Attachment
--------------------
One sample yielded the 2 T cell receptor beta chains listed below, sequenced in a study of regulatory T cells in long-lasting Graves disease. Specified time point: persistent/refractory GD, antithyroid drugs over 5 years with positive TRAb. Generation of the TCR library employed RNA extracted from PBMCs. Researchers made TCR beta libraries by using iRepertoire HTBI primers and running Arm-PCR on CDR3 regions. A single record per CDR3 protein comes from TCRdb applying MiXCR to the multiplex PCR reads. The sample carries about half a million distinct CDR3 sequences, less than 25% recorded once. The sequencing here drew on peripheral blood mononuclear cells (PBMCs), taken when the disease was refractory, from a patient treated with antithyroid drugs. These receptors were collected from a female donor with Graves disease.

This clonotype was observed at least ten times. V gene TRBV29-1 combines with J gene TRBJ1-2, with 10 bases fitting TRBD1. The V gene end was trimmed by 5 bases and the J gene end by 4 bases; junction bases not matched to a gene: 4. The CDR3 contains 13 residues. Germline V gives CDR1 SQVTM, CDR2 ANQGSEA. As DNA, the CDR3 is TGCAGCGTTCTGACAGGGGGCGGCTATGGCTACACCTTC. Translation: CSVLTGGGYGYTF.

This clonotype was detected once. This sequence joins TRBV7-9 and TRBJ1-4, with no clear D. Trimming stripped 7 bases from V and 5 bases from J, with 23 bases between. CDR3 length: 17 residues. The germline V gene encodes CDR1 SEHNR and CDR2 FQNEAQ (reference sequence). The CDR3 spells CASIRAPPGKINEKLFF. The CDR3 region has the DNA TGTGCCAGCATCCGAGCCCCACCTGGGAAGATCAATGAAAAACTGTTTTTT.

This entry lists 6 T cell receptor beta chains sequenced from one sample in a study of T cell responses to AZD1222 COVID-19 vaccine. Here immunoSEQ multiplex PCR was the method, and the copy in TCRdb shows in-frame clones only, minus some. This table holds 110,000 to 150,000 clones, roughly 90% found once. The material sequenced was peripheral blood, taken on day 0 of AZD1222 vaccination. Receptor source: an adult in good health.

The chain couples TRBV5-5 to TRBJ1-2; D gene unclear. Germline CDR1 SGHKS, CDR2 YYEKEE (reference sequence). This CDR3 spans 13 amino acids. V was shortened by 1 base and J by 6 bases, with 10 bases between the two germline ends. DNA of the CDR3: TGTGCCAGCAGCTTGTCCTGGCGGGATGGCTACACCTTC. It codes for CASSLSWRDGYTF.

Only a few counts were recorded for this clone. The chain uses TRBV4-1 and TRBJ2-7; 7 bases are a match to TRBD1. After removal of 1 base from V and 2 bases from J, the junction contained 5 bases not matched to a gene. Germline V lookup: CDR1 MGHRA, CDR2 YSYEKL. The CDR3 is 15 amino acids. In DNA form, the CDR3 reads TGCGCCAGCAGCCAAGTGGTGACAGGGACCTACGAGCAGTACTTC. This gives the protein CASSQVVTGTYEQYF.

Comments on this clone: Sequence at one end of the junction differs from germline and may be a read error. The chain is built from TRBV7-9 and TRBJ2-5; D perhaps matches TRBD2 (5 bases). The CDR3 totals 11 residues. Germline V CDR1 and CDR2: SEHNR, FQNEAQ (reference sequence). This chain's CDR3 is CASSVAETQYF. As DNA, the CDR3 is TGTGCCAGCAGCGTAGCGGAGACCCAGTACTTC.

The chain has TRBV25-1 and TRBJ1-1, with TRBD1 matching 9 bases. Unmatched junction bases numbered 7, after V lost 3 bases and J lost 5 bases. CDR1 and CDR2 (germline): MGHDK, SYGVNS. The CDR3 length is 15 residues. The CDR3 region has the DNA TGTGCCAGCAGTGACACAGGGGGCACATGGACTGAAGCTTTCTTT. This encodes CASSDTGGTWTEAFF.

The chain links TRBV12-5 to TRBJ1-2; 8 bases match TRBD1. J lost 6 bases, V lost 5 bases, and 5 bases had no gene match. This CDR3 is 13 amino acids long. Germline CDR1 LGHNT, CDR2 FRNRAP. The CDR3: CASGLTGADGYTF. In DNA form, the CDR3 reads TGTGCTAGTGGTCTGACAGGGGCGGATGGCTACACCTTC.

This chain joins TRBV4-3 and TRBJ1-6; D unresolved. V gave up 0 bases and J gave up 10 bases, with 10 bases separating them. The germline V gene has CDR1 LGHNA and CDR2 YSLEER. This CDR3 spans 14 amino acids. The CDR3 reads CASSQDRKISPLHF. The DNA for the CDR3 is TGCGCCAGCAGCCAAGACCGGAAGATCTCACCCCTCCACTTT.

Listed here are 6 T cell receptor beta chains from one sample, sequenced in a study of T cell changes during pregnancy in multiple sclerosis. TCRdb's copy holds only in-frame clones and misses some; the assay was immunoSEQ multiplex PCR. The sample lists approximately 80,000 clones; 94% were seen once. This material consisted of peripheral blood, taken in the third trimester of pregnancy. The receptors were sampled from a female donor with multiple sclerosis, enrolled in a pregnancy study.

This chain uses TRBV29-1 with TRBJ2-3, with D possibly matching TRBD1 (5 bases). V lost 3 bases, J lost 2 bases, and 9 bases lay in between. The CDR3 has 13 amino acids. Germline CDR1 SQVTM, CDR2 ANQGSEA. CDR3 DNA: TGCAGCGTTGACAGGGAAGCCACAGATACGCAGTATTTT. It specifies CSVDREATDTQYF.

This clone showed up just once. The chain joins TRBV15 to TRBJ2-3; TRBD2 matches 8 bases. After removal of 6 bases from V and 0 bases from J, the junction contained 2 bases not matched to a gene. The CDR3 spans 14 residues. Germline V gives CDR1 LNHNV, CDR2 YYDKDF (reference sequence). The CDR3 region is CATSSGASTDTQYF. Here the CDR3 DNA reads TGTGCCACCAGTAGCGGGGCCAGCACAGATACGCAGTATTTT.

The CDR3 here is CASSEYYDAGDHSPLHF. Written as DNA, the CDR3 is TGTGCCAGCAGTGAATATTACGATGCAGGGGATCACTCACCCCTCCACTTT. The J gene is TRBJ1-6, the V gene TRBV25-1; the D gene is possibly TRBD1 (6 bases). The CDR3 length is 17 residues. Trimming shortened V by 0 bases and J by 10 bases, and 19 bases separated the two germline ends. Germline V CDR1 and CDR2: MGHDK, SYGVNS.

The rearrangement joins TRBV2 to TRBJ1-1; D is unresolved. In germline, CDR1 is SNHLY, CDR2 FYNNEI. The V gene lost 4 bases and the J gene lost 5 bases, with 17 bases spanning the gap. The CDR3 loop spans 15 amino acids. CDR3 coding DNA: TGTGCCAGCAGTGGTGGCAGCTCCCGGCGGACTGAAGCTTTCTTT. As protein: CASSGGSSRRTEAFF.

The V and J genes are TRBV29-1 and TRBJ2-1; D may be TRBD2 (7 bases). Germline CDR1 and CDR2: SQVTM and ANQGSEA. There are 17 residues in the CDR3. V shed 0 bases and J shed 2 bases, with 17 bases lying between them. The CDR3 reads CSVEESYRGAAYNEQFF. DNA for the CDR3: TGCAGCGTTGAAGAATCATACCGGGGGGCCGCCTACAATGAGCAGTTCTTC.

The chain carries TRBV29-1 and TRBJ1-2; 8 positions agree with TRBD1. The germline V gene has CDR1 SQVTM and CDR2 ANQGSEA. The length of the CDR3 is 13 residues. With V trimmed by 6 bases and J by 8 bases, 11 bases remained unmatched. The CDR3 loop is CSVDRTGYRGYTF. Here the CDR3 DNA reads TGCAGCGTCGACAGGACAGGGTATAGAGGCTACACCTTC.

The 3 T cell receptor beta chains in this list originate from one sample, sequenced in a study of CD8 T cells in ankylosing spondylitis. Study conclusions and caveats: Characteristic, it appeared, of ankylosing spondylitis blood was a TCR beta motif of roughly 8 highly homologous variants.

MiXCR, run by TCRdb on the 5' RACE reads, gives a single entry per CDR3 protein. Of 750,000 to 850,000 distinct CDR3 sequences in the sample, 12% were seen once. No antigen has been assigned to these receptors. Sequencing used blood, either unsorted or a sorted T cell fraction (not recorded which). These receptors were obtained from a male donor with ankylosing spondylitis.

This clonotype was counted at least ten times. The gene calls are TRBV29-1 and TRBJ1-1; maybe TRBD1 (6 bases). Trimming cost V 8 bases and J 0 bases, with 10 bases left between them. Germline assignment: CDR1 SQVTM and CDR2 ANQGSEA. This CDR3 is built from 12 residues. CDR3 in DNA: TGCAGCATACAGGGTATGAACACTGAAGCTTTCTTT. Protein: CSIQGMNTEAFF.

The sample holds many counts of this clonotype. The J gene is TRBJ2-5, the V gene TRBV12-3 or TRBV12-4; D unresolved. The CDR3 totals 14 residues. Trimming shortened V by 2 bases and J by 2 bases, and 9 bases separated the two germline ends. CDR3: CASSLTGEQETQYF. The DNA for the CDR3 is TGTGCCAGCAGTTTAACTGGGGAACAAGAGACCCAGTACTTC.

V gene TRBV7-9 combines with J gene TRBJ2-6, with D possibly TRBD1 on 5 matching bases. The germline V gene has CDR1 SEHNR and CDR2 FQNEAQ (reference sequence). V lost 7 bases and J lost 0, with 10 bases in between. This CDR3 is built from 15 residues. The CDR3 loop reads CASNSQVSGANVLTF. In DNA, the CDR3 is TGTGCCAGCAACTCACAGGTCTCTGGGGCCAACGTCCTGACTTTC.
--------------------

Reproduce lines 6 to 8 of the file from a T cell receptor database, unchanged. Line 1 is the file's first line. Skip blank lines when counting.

Only a few counts were recorded for this clone. The chain uses TRBV4-1 and TRBJ2-7; 7 bases are a match to TRBD1. After removal of 1 base from V and 2 bases from J, the junction contained 5 bases not matched to a gene. Germline V lookup: CDR1 MGHRA, CDR2 YSYEKL. The CDR3 is 15 amino acids. In DNA form, the CDR3 reads TGCGCCAGCAGCCAAGTGGTGACAGGGACCTACGAGCAGTACTTC. This gives the protein CASSQVVTGTYEQYF.

Comments on this clone: Sequence at one end of the junction differs from germline and may be a read error. The chain is built from TRBV7-9 and TRBJ2-5; D perhaps matches TRBD2 (5 bases). The CDR3 totals 11 residues. Germline V CDR1 and CDR2: SEHNR, FQNEAQ (reference sequence). This chain's CDR3 is CASSVAETQYF. As DNA, the CDR3 is TGTGCCAGCAGCGTAGCGGAGACCCAGTACTTC.

The chain has TRBV25-1 and TRBJ1-1, with TRBD1 matching 9 bases. Unmatched junction bases numbered 7, after V lost 3 bases and J lost 5 bases. CDR1 and CDR2 (germline): MGHDK, SYGVNS. The CDR3 length is 15 residues. The CDR3 region has the DNA TGTGCCAGCAGTGACACAGGGGGCACATGGACTGAAGCTTTCTTT. This encodes CASSDTGGTWTEAFF.